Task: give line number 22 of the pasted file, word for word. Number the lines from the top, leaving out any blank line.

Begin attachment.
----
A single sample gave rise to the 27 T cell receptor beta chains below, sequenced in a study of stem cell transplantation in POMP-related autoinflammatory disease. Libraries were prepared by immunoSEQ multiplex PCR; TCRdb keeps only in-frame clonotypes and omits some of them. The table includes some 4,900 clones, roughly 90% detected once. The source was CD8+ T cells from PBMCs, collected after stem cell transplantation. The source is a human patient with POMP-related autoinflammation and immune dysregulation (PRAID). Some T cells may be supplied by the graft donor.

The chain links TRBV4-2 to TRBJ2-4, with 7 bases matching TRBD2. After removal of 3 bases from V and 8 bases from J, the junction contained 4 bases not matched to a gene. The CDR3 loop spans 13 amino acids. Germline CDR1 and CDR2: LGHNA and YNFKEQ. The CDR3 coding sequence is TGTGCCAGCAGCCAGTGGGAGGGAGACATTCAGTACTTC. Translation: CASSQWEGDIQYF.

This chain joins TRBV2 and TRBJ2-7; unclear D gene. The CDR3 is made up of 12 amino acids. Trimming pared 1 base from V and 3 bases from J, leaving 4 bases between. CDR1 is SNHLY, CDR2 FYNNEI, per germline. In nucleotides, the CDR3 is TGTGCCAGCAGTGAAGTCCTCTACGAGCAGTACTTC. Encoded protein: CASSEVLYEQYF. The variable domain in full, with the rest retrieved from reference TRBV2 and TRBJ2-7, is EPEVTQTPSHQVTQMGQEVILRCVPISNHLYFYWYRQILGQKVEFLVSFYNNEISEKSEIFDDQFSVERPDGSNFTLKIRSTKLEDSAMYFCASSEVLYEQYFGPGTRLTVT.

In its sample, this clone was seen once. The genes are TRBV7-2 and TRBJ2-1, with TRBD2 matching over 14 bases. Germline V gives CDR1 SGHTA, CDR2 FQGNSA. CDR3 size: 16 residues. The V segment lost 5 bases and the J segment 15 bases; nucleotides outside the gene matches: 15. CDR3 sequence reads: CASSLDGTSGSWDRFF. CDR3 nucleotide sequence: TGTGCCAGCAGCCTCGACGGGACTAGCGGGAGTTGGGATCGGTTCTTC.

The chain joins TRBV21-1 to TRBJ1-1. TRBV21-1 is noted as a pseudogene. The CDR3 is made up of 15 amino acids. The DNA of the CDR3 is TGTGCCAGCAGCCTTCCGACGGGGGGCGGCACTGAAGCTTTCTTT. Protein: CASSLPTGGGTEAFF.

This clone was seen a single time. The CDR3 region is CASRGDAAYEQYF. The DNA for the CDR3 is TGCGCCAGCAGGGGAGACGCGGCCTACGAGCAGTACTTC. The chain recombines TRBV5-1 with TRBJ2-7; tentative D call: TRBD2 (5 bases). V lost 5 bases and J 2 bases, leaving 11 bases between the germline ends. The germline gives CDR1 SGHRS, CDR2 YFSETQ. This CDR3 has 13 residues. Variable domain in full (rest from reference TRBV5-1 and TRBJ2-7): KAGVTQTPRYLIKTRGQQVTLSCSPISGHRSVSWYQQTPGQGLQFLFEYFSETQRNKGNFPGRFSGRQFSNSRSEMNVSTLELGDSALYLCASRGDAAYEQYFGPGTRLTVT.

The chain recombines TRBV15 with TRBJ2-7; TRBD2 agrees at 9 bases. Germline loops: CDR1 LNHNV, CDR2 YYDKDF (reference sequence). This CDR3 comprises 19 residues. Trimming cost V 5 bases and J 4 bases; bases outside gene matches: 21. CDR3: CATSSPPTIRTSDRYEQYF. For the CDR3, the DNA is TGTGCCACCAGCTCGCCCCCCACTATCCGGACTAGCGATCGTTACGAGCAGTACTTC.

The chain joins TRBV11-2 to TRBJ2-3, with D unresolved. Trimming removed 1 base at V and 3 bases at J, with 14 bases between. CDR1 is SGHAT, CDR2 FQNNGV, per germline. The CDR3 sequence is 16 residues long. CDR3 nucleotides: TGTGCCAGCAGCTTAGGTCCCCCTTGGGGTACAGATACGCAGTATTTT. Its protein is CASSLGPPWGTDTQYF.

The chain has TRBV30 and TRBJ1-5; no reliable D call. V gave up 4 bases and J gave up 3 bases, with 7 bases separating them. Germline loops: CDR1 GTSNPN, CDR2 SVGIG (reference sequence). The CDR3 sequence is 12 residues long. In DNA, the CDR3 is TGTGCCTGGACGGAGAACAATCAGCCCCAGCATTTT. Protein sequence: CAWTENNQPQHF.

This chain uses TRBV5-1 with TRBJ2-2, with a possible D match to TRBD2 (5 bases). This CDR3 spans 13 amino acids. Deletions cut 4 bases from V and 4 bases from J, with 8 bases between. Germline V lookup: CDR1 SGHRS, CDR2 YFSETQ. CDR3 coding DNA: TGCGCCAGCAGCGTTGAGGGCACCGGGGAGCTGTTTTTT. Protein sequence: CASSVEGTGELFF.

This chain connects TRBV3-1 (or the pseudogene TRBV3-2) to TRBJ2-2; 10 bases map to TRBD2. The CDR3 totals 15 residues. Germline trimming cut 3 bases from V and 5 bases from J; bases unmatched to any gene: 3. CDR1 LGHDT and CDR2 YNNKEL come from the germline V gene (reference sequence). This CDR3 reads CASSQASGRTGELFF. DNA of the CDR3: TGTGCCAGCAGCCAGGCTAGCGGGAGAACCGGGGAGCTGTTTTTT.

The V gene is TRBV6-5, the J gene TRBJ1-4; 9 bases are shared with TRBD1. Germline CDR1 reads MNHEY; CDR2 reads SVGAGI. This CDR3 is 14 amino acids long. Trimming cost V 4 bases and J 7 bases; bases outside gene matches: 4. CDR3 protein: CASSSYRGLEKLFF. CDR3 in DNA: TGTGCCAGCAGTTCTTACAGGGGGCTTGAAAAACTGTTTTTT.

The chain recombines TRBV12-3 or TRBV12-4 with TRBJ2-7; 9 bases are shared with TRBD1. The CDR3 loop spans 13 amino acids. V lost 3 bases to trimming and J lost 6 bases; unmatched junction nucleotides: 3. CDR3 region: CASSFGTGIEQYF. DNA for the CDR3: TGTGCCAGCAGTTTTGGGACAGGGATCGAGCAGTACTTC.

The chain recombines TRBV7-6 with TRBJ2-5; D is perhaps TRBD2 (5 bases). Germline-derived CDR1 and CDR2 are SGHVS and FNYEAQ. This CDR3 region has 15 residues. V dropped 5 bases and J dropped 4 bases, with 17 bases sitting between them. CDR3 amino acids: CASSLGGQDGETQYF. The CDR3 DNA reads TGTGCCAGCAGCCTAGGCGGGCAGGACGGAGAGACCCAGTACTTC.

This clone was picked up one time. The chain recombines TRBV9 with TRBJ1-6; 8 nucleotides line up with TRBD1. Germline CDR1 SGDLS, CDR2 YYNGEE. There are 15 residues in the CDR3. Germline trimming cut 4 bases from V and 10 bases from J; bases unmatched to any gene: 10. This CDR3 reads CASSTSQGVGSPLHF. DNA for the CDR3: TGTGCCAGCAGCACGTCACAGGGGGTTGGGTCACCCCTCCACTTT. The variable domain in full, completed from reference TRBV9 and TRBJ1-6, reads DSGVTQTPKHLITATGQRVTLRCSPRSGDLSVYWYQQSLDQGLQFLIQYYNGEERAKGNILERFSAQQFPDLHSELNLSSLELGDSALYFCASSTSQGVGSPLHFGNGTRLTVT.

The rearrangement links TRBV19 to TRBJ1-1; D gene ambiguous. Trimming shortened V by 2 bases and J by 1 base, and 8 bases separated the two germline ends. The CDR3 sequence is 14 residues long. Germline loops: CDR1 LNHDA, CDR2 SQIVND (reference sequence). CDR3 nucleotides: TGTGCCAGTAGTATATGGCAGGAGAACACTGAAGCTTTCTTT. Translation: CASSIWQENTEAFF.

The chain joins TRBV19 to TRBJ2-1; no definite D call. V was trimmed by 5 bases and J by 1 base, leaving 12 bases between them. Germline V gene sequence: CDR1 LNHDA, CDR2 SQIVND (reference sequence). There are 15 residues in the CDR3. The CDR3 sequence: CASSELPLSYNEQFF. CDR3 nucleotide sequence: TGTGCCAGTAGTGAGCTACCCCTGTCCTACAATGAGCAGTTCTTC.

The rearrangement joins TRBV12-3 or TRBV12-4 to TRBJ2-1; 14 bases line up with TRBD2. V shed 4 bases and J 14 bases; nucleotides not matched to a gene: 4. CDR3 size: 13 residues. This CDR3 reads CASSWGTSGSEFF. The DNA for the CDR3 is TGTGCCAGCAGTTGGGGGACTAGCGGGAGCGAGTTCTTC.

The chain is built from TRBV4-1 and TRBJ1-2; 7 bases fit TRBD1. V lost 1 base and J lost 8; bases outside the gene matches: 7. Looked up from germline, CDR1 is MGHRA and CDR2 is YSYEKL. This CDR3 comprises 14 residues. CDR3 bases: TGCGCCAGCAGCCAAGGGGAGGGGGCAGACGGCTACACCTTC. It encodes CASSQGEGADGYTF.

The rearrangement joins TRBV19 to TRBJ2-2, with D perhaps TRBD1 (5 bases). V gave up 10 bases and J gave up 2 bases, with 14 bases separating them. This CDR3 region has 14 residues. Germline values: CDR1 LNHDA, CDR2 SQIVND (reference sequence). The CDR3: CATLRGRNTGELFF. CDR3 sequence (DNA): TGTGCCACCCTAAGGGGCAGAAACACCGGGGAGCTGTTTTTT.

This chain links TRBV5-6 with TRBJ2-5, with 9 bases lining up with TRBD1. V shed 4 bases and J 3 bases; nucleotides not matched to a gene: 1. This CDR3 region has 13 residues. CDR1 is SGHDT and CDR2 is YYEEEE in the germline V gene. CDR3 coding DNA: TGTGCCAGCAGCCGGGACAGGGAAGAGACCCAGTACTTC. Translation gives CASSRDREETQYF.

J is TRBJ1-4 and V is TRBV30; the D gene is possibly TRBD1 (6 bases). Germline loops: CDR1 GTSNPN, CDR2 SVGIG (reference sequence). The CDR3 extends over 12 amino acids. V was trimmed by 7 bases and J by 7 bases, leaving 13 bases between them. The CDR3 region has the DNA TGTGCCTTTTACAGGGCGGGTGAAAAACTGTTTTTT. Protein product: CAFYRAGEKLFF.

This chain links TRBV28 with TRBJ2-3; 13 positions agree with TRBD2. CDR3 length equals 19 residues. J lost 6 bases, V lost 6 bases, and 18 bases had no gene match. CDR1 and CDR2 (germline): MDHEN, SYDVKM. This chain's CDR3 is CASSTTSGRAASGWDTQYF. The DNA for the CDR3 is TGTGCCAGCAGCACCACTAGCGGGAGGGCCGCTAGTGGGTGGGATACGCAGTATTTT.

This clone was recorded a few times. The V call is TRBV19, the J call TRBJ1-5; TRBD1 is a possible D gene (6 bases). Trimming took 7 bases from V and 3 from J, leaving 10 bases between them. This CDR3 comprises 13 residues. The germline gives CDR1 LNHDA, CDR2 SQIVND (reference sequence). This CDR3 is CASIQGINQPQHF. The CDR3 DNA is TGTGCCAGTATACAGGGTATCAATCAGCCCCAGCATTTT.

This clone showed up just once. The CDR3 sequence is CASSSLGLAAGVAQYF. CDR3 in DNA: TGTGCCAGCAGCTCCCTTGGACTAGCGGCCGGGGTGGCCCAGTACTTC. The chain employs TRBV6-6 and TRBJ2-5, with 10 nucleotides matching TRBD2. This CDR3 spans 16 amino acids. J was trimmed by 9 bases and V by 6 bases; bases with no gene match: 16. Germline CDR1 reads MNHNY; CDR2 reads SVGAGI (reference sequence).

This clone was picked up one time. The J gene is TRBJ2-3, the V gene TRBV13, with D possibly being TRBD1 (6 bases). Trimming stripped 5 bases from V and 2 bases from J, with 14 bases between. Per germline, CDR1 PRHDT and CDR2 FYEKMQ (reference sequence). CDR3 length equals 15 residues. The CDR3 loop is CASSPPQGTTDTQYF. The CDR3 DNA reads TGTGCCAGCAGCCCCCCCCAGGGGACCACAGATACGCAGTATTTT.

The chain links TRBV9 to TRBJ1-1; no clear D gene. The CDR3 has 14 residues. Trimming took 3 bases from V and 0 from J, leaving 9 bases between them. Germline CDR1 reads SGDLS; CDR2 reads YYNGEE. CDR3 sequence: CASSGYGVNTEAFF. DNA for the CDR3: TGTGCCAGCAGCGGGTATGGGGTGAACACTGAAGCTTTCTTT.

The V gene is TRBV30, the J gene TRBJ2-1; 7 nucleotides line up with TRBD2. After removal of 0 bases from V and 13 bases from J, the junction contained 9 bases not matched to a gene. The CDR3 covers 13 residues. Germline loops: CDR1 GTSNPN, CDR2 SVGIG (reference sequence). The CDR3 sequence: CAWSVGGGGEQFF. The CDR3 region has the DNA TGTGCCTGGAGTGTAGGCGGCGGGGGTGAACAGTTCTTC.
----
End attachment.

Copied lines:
J is TRBJ1-4 and V is TRBV30; the D gene is possibly TRBD1 (6 bases). Germline loops: CDR1 GTSNPN, CDR2 SVGIG (reference sequence). The CDR3 extends over 12 amino acids. V was trimmed by 7 bases and J by 7 bases, leaving 13 bases between them. The CDR3 region has the DNA TGTGCCTTTTACAGGGCGGGTGAAAAACTGTTTTTT. Protein product: CAFYRAGEKLFF.